Experienced and professional animal trainer provide their insights in answering this question :
A. Cats often eat grass. It isn’t particularly good for them and it does generally make them vomit. It could be eating it because it feels a bit sick already, maybe it isn’t getting all the nutrients it needs in its diet or it could be behavioural.

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“It would be concerning if your cat was vomiting every time it ate grass,” she says. “If it`s once a week or more frequently, then it should be checked by your vet. But if your cat eats grass and doesn`t vomit then it isn`t an issue.”
Because they lack the proper enzymes to digest it, cats who eat grass will then vomit that grass, along with the hair and/or other indigestible items.
The fiber found in grass supports digestion and can help relieve constipation. Anxious or stressed cats may find that chomping on grass helps calm their nerves. A bit like chewing gum for felines. Cats may eat grass as a source of vitamins and minerals, such as folic acid (B9), that they may not be getting elsewhere.
It can also be a problem if the cat has non-productive retching or is trying to vomit but nothing comes up. This could be a sign of an obstruction. Cats that have a sudden change in the frequency of their vomiting episodes should also be seen by a veterinarian.
Grass Relieves Upset Stomach in Cats

In the process of throwing up the grass, your cat will likely clear their stomach of other things like fur, feathers, parasites or bones, which can irritate the digestive tract or even cause more serious problems.

In some cases, if a cat eats too much grass, it can get stuck in the stomach and require surgery to remove. A visit to the vet will help identify any underlying conditions that could be causing your cat to eat grass. Some cats may also enjoy the taste of dog food–we asked experts if that`s safe.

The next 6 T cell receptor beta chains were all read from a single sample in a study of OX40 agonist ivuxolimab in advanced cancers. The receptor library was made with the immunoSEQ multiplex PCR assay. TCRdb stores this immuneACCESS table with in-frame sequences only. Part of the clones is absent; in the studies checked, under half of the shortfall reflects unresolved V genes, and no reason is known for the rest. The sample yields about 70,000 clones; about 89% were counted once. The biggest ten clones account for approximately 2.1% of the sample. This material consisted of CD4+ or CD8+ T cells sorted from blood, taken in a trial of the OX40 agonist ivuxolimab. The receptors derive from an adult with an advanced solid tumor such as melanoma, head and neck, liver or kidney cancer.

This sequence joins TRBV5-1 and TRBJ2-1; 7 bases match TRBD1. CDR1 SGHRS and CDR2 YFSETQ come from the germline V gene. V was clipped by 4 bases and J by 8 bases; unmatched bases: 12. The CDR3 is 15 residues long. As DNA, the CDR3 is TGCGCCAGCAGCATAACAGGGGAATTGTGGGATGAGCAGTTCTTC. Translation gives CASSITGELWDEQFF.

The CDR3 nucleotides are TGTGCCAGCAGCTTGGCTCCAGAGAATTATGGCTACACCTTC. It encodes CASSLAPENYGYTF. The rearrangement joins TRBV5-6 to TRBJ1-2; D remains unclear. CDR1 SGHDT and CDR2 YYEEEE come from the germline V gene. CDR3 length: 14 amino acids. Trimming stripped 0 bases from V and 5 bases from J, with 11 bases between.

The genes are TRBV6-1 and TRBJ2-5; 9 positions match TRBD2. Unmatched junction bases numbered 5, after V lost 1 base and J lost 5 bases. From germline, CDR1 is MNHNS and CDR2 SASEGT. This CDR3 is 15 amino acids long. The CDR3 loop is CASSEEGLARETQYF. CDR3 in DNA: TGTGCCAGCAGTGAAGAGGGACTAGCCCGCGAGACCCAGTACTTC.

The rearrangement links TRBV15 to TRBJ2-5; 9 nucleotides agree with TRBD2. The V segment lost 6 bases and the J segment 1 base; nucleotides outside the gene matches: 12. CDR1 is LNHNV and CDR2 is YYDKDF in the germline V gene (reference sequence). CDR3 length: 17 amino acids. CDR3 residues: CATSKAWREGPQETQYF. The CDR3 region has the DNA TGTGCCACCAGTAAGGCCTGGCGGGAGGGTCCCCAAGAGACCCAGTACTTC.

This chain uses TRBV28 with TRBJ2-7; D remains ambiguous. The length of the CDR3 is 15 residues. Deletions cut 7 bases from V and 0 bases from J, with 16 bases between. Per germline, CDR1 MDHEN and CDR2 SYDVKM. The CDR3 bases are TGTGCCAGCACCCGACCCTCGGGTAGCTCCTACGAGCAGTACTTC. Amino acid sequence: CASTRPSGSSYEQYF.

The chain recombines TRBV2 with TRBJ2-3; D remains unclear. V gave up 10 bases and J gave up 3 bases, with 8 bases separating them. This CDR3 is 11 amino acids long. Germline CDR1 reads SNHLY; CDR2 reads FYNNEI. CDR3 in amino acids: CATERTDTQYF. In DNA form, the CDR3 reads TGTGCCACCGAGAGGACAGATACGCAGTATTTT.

There is no set rule for how much cat grass you should give your cat. Cat grass is safe for them to eat and has lots of benefits, but like everything else they should eat it in moderation so no more than 10% of their diet. If you`re growing it yourself try planting a handful of seeds at a time.
Pink vomit: This could be blood in trace amounts which you should definitely talk to your vet about. It could also be salmon-colored food if it has a smoothie-like consistency. Green vomit: In addition to bile or partially digested food, this may be digested plant matter.
Good for them! Grass benefits even well-fed cats. Grass provides roughage that aids digestion and elimination. Cats that eat grass routinely may have more regular gastrointestinal tracts, fewer hair balls, and less constipation.
Cats do a lot of weird things. One of the biggies is eating grass, often to throw it up just a few minutes later.
If your cat is vomiting periodically or infrequently, avoid giving them any food for approximately 12 hours. Provide your kitty with a couple of tablespoons of water every 30 minutes or give them ice cubes throughout their time of fasting.
Did you know that your indoor cat can develop intestinal parasites? The risk of gastrointestinal parasites in cats increases if you let your cat sit on a patio, deck, porch, or spend a few minutes enjoying some time in the grass.
White rice in their regular cat food. Canned pumpkin or pumpkin treats for the fiber (Nummy Tum-Tum is a great pumpkin-based treat for cats) Bland food (Hill`s Prescription Diet i/d Digestive Care Cat Food) Probiotics labeled for cats (Purina Pro Plan Veterinary Diets Fortiflora Probiotic)
Gastrointestinal problems. It`s possible that your cat`s eating grass to help with digestion issues. That`s because grass can act as a laxative or induce vomiting when he eats it.